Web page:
In one of life’s twists, we found out this week that Lily needs surgery to remove a cancerous lump from her face.  We’d noticed it growing over her eyebrow this summer and lamented that our little 6-year-old puppy was old enough to grow fatty lumps.  All dogs get fatty lumps, don’t they? And she’d already grown one on her chest that the vet said was probably nothing.

Then we noticed another lump growing in her teats, and we figured it was time to bring her in.  She was due for a checkup anyway.  But when the vet looked at samples of all three lumps under the microscope, she said that the one on her face was mast cell cancer.  She also said that mast cell cancer has a tendency to spread to the lungs in dogs, so we should get her in for surgery as soon as possible.

Lily goes in a week from Monday to remove the cancer, which they’ll take down to the bone, and the other two lumps to play it safe.  She’ll need x-rays of her chest to determine if the cancer has spread, and they’ll send away samples of all the lumps to get more information.  All in all, this will cost a little more than $2000, which is about one-tenth of the tiny house budget.  Oh you money dog.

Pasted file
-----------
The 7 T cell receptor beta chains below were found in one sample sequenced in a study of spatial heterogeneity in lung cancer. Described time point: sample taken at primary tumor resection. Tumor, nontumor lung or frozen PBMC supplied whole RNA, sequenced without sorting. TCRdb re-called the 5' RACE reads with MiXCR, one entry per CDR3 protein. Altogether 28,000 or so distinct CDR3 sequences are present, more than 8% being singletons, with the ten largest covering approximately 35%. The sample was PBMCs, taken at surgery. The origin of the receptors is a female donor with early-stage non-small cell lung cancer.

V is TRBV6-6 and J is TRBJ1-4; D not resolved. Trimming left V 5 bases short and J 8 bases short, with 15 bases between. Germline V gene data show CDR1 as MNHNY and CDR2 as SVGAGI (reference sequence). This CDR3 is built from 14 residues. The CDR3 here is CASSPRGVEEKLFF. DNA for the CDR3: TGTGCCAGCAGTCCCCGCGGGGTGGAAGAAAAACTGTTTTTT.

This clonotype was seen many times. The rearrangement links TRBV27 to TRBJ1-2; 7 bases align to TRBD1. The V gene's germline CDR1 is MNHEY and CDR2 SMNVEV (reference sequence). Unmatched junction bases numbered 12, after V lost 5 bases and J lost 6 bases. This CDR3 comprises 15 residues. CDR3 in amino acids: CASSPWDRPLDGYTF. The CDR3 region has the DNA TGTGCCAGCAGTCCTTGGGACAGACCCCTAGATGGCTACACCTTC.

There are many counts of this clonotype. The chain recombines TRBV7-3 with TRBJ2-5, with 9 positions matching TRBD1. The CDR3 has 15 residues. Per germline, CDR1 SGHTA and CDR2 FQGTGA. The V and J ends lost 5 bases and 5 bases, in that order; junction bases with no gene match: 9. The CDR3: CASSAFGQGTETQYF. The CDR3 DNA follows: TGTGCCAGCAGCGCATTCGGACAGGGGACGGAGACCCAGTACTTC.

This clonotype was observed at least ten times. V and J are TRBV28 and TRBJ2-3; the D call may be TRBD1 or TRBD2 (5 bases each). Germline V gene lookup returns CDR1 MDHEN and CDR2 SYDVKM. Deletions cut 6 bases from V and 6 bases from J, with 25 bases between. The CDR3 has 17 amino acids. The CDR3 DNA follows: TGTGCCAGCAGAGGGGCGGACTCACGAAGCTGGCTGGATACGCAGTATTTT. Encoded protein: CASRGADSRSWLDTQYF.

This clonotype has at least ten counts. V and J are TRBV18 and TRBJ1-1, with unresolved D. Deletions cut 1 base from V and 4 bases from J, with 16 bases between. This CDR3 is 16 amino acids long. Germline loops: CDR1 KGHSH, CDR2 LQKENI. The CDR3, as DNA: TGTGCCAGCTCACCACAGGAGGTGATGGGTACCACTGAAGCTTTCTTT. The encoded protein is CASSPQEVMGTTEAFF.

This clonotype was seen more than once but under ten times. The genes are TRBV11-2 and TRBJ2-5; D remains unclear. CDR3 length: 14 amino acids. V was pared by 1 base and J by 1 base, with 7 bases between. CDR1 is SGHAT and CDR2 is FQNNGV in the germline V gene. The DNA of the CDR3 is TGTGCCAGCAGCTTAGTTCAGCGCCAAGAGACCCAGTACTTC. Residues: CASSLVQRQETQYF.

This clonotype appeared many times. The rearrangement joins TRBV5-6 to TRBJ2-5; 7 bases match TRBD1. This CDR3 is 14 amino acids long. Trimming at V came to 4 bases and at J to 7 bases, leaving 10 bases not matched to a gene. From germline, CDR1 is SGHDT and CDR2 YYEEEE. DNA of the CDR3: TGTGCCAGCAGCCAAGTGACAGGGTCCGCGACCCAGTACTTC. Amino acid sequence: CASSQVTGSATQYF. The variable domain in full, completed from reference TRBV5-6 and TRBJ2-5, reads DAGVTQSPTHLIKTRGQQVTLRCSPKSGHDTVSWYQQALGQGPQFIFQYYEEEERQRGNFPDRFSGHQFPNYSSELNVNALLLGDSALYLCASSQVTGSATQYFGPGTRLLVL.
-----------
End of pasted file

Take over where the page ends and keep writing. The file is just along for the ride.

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There was never a question over whether or not we’d get the surgery.  Lily is a part of our family, and a big part of our farm life.  She’s the reason why I began thinking about a farm in the first place, when I was at my sickest with migraines and sick building syndrome, and it was all I could do to walk a mile with her across the fields of Wagon Hill park.  I felt my best outside.  She did too.  And five years later, she became Seth’s farm buddy, trotting by his side in the fields, guarding against voles and bunnies, greeting guests as they drove in.

So here we are, facing surgery in the season of rest. We’ll figure out the money part, just like we’re figuring out the tiny house part and the farming part.  In the meantime we’ll love up Lily like there’s no tomorrow.  Like always, in fact.  But if you could throw a little love our way, we’d like that too.  Keep your fingers crossed that the surgery goes well, that the x-rays show a set of healthy lungs, and that the histopathologies come back with good news.  Thanks, friends.